2006 - Zambia Advice


Zambia is a hot country right now and what this means is that you the clients are showing a lot of interest. You’re asking around and more importantly you are perhaps asking outfitters or hunters who you have hunted with in Africa on previous occasions about Zambia.

before you book, consider this ....

There’s nothing wrong with this, the relationship between client and hunter / outfitter is usually a close one and many people prefer to hunt with the same PH or outfitter for all their hunts in Africa. This happens to me a lot even though my primary hunting grounds are Zambia. BUT remember that a game farm PH who has attended one of those 14 day PH courses is very far removed from the real hunting that takes place in Zambia. This is the real bush and things can very wrong very quickly if you don’t know what you are doing.

Anyway, I digress. Here’s what I am getting at! With all the interest in Zambia right now everyone is trying to jump onto the gravy train, so to speak, and while there is nothing wrong with a foreign outfitter or PH arranging a hunt for you in Zambia, you have to be very careful and ask the right questions.

 It’s NOT just about Zambia, it’s about the RIGHT hunting concession!

Zambia’s hunting grounds are divided into geographically demarcated concessions called GMAs (Game Management Areas) which are leased to Zambian registered Safari Operators / Outfitters on a 5, 10 or 15 year basis. These GMAs are scattered throughout the country, mostly concentrated around the two major National parks in Zambia, the Luangwa Valley and the Kafue. These GMAs are classified by the Zambia Wildlife Authority into Prime, Secondary and Depleted status depending upon the quality and numbers of game perceived to exist in the area as well as its size and past records.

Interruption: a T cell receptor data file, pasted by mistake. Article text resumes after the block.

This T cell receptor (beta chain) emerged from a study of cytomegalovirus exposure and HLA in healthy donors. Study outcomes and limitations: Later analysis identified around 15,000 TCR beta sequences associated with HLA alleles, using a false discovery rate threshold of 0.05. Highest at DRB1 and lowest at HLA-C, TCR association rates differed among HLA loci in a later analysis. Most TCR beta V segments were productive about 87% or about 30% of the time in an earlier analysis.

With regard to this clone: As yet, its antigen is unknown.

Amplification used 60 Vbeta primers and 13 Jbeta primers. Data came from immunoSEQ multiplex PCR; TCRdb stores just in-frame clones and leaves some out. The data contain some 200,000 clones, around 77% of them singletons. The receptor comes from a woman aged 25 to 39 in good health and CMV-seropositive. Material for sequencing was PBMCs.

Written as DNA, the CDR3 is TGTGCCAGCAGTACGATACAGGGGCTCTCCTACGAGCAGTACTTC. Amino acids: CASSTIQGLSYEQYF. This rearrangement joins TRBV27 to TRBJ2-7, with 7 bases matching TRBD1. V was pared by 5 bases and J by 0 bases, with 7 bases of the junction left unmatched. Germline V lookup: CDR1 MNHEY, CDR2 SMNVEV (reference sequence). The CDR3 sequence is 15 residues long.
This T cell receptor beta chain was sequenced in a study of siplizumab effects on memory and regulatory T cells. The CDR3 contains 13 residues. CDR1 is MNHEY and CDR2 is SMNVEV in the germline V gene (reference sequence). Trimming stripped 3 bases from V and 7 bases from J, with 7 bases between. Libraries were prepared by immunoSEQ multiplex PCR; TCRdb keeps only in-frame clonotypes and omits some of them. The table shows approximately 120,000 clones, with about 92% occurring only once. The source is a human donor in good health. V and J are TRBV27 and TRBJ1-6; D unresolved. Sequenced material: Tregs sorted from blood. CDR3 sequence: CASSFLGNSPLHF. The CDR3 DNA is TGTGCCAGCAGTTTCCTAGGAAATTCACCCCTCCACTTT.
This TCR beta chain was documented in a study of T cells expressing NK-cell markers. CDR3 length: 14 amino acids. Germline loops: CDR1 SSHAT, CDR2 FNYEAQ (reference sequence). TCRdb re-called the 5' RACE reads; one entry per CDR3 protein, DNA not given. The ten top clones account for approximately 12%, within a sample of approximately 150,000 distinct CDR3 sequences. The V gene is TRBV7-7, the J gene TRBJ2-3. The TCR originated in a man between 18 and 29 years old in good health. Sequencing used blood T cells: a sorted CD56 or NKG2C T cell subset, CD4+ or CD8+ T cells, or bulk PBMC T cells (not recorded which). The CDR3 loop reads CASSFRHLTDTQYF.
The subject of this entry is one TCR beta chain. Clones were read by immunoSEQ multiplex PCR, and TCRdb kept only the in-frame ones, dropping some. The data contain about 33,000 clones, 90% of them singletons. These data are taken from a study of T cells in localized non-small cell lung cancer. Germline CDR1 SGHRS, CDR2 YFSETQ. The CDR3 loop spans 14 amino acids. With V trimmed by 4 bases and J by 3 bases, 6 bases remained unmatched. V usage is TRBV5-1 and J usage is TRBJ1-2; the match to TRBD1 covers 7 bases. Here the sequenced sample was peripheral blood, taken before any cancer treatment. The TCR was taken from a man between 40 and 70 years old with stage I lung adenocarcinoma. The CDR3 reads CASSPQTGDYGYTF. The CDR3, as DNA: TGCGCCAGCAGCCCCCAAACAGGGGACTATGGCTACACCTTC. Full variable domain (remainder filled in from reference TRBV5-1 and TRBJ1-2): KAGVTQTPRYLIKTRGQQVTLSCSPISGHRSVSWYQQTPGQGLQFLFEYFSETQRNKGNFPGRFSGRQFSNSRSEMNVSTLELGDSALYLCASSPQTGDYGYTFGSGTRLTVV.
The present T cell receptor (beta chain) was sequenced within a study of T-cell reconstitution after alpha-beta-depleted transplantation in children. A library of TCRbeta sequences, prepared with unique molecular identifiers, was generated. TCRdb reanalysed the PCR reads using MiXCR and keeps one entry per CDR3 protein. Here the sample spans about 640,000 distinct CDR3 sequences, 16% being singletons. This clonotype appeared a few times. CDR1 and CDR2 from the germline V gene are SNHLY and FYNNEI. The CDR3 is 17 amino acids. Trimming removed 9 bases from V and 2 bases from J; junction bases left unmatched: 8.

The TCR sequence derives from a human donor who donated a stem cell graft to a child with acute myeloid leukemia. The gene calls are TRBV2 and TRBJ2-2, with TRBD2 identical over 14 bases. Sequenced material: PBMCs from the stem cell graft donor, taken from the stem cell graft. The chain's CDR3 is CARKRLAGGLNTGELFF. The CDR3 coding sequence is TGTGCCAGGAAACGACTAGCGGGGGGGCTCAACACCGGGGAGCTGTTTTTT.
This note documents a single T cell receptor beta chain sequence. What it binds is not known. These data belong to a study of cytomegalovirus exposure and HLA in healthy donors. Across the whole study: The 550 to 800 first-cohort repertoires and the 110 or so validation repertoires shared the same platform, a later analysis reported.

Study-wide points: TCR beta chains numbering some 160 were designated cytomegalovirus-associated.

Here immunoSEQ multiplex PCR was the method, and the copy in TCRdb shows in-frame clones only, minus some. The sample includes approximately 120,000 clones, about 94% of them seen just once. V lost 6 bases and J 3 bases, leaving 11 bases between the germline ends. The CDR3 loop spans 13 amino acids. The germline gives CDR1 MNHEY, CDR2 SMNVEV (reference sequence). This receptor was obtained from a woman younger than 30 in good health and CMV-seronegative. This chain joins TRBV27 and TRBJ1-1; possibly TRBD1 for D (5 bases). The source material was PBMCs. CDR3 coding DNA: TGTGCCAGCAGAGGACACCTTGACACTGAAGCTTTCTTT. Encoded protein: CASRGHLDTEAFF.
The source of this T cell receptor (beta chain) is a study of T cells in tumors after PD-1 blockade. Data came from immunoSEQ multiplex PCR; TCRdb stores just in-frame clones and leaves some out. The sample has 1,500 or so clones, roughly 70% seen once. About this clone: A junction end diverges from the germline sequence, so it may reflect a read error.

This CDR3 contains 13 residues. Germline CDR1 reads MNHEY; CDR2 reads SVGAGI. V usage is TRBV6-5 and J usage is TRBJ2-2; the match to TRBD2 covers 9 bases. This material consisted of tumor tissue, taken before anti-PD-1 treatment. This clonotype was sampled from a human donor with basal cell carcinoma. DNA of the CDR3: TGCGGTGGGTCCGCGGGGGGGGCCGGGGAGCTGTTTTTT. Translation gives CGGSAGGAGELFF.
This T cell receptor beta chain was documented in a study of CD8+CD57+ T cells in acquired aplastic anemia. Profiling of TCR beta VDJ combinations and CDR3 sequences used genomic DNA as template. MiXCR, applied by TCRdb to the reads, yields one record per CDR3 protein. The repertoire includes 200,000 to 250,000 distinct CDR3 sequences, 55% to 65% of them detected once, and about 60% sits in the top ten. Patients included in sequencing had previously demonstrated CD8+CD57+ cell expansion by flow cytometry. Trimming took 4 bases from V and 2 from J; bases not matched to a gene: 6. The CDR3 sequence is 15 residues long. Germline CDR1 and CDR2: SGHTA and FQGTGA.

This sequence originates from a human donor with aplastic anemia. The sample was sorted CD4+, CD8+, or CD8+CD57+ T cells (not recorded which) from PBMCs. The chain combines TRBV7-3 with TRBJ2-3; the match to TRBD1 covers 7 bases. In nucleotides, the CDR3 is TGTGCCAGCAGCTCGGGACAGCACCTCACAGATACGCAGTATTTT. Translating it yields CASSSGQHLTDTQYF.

Naturally you can guess what this classification means and you can use it as a general rule of thumb, the prime concessions are going to have better numbers of game, usually better trophy quality and also to an extent, more professional and experienced outfitters as the lease fees for prime concessions are not cheap and you need to know what you are doing to turn a profit.

So when you read about a hunt in Zambia, this is one of the first criteria you should consider, the quality of the concession is paramount to a successful hunt, we are not dealing with the South African game ranch set up here, you are dealing with the real Africa where game is wild and not fenced.